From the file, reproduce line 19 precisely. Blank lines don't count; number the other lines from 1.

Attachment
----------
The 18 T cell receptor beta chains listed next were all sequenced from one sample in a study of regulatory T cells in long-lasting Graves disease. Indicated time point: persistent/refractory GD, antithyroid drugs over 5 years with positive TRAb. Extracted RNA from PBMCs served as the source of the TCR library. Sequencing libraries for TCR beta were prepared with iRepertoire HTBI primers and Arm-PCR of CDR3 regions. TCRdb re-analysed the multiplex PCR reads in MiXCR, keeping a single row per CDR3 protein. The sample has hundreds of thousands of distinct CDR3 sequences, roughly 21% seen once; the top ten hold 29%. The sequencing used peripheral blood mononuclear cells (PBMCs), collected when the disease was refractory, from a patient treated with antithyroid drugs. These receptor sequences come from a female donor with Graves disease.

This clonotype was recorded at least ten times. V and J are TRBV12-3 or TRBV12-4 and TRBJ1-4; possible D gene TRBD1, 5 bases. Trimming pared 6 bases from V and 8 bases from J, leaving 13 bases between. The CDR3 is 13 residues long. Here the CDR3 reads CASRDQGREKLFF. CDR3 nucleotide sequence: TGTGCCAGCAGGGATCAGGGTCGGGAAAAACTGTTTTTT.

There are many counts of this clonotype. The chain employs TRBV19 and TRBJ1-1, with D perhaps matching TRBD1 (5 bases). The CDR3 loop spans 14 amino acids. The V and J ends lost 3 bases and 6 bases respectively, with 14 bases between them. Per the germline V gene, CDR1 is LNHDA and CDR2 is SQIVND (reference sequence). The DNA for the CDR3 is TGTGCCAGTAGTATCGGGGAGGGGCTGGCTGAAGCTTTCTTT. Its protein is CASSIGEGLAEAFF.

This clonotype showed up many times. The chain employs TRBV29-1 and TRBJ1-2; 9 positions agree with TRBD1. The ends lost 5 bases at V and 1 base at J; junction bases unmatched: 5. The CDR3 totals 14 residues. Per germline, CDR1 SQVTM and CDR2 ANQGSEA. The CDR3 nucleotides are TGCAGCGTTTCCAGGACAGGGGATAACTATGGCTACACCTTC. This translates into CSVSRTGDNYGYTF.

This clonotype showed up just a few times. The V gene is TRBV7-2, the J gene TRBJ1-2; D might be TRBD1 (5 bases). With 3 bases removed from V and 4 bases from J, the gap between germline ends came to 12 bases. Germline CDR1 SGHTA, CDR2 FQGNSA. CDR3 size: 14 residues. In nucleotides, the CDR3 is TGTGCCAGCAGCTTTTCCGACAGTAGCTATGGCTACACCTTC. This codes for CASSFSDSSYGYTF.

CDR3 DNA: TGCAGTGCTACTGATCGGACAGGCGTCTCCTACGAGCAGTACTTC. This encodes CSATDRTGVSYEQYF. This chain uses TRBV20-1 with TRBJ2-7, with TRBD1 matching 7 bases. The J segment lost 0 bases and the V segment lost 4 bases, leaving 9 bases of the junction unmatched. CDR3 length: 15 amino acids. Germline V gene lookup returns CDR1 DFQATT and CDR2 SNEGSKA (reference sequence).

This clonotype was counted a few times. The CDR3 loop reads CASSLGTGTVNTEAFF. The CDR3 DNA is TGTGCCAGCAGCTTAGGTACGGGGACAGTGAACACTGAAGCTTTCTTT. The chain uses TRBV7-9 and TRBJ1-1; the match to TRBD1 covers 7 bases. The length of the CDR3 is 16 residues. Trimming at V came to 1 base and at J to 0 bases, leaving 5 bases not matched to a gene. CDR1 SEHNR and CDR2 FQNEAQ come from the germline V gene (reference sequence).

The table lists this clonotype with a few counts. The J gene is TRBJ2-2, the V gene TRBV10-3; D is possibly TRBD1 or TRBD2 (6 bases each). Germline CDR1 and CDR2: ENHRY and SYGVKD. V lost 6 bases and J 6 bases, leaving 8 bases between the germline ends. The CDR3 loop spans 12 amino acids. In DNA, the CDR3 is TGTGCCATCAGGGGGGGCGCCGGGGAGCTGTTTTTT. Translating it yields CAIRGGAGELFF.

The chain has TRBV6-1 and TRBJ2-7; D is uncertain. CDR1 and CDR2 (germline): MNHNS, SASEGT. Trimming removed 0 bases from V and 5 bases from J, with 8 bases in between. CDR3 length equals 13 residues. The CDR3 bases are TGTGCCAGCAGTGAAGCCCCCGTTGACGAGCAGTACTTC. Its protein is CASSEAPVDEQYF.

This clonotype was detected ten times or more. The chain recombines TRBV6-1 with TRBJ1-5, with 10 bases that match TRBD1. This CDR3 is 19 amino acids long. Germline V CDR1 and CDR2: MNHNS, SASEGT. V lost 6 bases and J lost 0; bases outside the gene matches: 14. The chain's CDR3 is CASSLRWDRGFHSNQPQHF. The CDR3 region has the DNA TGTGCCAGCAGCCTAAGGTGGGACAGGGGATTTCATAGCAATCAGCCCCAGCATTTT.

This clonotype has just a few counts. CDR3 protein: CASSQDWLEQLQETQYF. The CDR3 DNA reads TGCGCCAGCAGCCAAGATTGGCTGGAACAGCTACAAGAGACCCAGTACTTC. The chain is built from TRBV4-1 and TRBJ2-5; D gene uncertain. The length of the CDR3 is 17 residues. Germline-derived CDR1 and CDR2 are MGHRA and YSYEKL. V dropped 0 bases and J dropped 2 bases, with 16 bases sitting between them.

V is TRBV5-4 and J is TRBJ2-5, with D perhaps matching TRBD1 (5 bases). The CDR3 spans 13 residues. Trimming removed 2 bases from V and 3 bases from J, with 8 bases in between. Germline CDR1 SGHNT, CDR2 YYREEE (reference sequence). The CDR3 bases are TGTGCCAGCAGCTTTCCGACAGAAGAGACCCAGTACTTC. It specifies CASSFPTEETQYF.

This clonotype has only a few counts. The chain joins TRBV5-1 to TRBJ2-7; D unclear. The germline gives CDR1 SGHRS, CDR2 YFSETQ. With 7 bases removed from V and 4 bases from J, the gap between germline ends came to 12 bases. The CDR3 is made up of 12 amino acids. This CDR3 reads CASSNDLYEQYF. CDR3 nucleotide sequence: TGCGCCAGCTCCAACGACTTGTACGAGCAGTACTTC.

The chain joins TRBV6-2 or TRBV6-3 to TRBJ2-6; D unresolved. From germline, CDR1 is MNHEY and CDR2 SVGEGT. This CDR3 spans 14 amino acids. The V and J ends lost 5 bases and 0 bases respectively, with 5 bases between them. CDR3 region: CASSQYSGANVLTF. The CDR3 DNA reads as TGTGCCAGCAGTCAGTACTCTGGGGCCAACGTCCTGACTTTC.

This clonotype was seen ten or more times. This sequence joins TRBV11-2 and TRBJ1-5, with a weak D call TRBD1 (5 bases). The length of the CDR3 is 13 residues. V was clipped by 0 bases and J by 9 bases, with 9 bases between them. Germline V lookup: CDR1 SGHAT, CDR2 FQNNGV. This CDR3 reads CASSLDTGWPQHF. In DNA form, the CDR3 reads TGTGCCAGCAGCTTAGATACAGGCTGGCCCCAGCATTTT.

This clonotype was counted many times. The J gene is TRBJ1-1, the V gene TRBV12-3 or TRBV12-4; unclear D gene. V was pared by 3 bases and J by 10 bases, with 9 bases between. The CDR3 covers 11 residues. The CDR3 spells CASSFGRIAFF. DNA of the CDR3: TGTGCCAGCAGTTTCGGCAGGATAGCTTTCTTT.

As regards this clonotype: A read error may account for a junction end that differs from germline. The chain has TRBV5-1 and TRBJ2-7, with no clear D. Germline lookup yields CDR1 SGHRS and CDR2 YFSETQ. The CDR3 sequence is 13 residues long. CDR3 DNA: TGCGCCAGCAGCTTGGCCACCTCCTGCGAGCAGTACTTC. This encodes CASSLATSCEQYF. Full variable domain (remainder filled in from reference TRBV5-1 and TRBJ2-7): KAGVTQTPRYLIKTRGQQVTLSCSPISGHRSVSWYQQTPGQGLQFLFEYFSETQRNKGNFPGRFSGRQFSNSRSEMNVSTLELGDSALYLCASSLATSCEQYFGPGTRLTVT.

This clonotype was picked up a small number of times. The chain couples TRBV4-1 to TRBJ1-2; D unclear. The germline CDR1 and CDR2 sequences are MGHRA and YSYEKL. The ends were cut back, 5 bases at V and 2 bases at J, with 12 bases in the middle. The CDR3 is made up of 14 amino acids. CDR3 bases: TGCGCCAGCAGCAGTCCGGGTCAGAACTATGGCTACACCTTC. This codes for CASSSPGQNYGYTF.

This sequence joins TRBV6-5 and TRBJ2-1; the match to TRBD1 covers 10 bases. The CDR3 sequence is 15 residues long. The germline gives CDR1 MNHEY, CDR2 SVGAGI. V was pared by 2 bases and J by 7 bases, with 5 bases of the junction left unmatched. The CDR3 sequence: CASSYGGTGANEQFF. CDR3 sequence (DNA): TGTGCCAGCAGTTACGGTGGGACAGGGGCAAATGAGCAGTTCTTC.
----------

This sequence joins TRBV6-5 and TRBJ2-1; the match to TRBD1 covers 10 bases. The CDR3 sequence is 15 residues long. The germline gives CDR1 MNHEY, CDR2 SVGAGI. V was pared by 2 bases and J by 7 bases, with 5 bases of the junction left unmatched. The CDR3 sequence: CASSYGGTGANEQFF. CDR3 sequence (DNA): TGTGCCAGCAGTTACGGTGGGACAGGGGCAAATGAGCAGTTCTTC.